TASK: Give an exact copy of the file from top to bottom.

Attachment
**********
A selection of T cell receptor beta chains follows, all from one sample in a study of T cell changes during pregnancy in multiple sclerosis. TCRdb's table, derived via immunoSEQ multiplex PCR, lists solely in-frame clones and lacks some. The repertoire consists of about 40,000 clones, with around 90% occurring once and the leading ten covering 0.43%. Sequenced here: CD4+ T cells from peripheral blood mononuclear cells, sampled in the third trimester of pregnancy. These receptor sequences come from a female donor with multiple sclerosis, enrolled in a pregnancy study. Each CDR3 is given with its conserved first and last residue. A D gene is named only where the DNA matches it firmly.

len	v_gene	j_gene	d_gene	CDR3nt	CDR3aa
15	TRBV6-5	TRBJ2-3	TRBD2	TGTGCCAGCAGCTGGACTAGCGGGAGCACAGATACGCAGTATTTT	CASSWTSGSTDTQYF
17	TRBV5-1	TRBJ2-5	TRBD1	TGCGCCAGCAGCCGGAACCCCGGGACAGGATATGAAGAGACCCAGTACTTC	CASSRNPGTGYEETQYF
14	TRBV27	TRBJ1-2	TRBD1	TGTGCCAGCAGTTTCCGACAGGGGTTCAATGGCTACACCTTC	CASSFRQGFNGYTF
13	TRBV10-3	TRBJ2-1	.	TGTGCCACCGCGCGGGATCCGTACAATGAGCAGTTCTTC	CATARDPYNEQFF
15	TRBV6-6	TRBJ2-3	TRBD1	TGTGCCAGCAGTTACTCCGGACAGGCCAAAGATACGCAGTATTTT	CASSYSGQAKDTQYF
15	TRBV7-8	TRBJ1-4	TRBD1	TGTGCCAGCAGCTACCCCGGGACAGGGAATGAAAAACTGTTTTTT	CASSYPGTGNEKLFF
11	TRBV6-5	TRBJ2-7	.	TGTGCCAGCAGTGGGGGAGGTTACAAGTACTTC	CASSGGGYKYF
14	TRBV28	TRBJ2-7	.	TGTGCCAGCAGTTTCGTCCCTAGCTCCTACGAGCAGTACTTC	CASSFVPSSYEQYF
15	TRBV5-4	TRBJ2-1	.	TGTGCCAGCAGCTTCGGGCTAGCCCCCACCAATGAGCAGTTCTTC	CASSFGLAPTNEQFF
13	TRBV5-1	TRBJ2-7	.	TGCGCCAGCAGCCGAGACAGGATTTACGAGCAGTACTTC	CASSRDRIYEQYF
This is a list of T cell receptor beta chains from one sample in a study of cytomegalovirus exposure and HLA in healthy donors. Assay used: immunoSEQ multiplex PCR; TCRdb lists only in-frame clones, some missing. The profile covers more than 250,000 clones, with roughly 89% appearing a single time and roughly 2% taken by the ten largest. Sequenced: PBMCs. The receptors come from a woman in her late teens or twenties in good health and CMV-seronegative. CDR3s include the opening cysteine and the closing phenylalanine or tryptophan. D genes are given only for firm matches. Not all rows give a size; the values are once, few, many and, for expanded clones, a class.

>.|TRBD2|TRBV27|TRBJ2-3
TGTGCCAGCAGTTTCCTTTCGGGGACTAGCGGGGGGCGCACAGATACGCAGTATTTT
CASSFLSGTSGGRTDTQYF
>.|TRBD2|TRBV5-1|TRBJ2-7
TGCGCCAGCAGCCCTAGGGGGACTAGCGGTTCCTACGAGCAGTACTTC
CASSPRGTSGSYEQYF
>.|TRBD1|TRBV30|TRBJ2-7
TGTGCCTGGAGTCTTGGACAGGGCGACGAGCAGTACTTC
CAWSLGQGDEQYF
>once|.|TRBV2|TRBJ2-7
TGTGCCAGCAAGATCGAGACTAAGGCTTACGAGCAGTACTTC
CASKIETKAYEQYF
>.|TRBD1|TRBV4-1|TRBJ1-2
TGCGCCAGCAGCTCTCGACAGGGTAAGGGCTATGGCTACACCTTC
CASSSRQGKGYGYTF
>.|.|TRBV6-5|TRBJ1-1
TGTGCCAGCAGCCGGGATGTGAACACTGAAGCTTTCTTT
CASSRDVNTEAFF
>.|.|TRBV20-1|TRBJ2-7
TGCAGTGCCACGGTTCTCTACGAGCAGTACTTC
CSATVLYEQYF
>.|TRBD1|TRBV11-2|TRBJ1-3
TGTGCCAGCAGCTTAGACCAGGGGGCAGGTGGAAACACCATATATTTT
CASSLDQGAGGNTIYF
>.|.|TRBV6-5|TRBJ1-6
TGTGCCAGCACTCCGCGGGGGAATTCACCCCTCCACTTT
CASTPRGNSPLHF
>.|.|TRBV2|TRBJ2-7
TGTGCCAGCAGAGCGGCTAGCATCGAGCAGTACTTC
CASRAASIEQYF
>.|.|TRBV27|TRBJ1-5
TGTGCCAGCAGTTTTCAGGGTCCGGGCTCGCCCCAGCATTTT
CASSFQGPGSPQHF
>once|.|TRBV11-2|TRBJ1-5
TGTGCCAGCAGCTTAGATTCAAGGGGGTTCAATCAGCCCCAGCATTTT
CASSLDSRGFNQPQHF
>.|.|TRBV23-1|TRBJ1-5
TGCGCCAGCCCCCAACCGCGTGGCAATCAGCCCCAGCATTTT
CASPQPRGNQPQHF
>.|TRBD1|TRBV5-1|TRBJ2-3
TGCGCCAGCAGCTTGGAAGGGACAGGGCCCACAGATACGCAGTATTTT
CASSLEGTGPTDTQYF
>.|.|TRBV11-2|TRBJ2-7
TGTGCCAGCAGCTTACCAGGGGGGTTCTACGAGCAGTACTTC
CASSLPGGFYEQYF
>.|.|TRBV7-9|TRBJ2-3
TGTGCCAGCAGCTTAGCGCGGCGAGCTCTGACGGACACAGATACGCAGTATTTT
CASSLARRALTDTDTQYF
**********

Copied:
A selection of T cell receptor beta chains follows, all from one sample in a study of T cell changes during pregnancy in multiple sclerosis. TCRdb's table, derived via immunoSEQ multiplex PCR, lists solely in-frame clones and lacks some. The repertoire consists of about 40,000 clones, with around 90% occurring once and the leading ten covering 0.43%. Sequenced here: CD4+ T cells from peripheral blood mononuclear cells, sampled in the third trimester of pregnancy. These receptor sequences come from a female donor with multiple sclerosis, enrolled in a pregnancy study. Each CDR3 is given with its conserved first and last residue. A D gene is named only where the DNA matches it firmly.

len	v_gene	j_gene	d_gene	CDR3nt	CDR3aa
15	TRBV6-5	TRBJ2-3	TRBD2	TGTGCCAGCAGCTGGACTAGCGGGAGCACAGATACGCAGTATTTT	CASSWTSGSTDTQYF
17	TRBV5-1	TRBJ2-5	TRBD1	TGCGCCAGCAGCCGGAACCCCGGGACAGGATATGAAGAGACCCAGTACTTC	CASSRNPGTGYEETQYF
14	TRBV27	TRBJ1-2	TRBD1	TGTGCCAGCAGTTTCCGACAGGGGTTCAATGGCTACACCTTC	CASSFRQGFNGYTF
13	TRBV10-3	TRBJ2-1	.	TGTGCCACCGCGCGGGATCCGTACAATGAGCAGTTCTTC	CATARDPYNEQFF
15	TRBV6-6	TRBJ2-3	TRBD1	TGTGCCAGCAGTTACTCCGGACAGGCCAAAGATACGCAGTATTTT	CASSYSGQAKDTQYF
15	TRBV7-8	TRBJ1-4	TRBD1	TGTGCCAGCAGCTACCCCGGGACAGGGAATGAAAAACTGTTTTTT	CASSYPGTGNEKLFF
11	TRBV6-5	TRBJ2-7	.	TGTGCCAGCAGTGGGGGAGGTTACAAGTACTTC	CASSGGGYKYF
14	TRBV28	TRBJ2-7	.	TGTGCCAGCAGTTTCGTCCCTAGCTCCTACGAGCAGTACTTC	CASSFVPSSYEQYF
15	TRBV5-4	TRBJ2-1	.	TGTGCCAGCAGCTTCGGGCTAGCCCCCACCAATGAGCAGTTCTTC	CASSFGLAPTNEQFF
13	TRBV5-1	TRBJ2-7	.	TGCGCCAGCAGCCGAGACAGGATTTACGAGCAGTACTTC	CASSRDRIYEQYF
This is a list of T cell receptor beta chains from one sample in a study of cytomegalovirus exposure and HLA in healthy donors. Assay used: immunoSEQ multiplex PCR; TCRdb lists only in-frame clones, some missing. The profile covers more than 250,000 clones, with roughly 89% appearing a single time and roughly 2% taken by the ten largest. Sequenced: PBMCs. The receptors come from a woman in her late teens or twenties in good health and CMV-seronegative. CDR3s include the opening cysteine and the closing phenylalanine or tryptophan. D genes are given only for firm matches. Not all rows give a size; the values are once, few, many and, for expanded clones, a class.

>.|TRBD2|TRBV27|TRBJ2-3
TGTGCCAGCAGTTTCCTTTCGGGGACTAGCGGGGGGCGCACAGATACGCAGTATTTT
CASSFLSGTSGGRTDTQYF
>.|TRBD2|TRBV5-1|TRBJ2-7
TGCGCCAGCAGCCCTAGGGGGACTAGCGGTTCCTACGAGCAGTACTTC
CASSPRGTSGSYEQYF
>.|TRBD1|TRBV30|TRBJ2-7
TGTGCCTGGAGTCTTGGACAGGGCGACGAGCAGTACTTC
CAWSLGQGDEQYF
>once|.|TRBV2|TRBJ2-7
TGTGCCAGCAAGATCGAGACTAAGGCTTACGAGCAGTACTTC
CASKIETKAYEQYF
>.|TRBD1|TRBV4-1|TRBJ1-2
TGCGCCAGCAGCTCTCGACAGGGTAAGGGCTATGGCTACACCTTC
CASSSRQGKGYGYTF
>.|.|TRBV6-5|TRBJ1-1
TGTGCCAGCAGCCGGGATGTGAACACTGAAGCTTTCTTT
CASSRDVNTEAFF
>.|.|TRBV20-1|TRBJ2-7
TGCAGTGCCACGGTTCTCTACGAGCAGTACTTC
CSATVLYEQYF
>.|TRBD1|TRBV11-2|TRBJ1-3
TGTGCCAGCAGCTTAGACCAGGGGGCAGGTGGAAACACCATATATTTT
CASSLDQGAGGNTIYF
>.|.|TRBV6-5|TRBJ1-6
TGTGCCAGCACTCCGCGGGGGAATTCACCCCTCCACTTT
CASTPRGNSPLHF
>.|.|TRBV2|TRBJ2-7
TGTGCCAGCAGAGCGGCTAGCATCGAGCAGTACTTC
CASRAASIEQYF
>.|.|TRBV27|TRBJ1-5
TGTGCCAGCAGTTTTCAGGGTCCGGGCTCGCCCCAGCATTTT
CASSFQGPGSPQHF
>once|.|TRBV11-2|TRBJ1-5
TGTGCCAGCAGCTTAGATTCAAGGGGGTTCAATCAGCCCCAGCATTTT
CASSLDSRGFNQPQHF
>.|.|TRBV23-1|TRBJ1-5
TGCGCCAGCCCCCAACCGCGTGGCAATCAGCCCCAGCATTTT
CASPQPRGNQPQHF
>.|TRBD1|TRBV5-1|TRBJ2-3
TGCGCCAGCAGCTTGGAAGGGACAGGGCCCACAGATACGCAGTATTTT
CASSLEGTGPTDTQYF
>.|.|TRBV11-2|TRBJ2-7
TGTGCCAGCAGCTTACCAGGGGGGTTCTACGAGCAGTACTTC
CASSLPGGFYEQYF
>.|.|TRBV7-9|TRBJ2-3
TGTGCCAGCAGCTTAGCGCGGCGAGCTCTGACGGACACAGATACGCAGTATTTT
CASSLARRALTDTDTQYF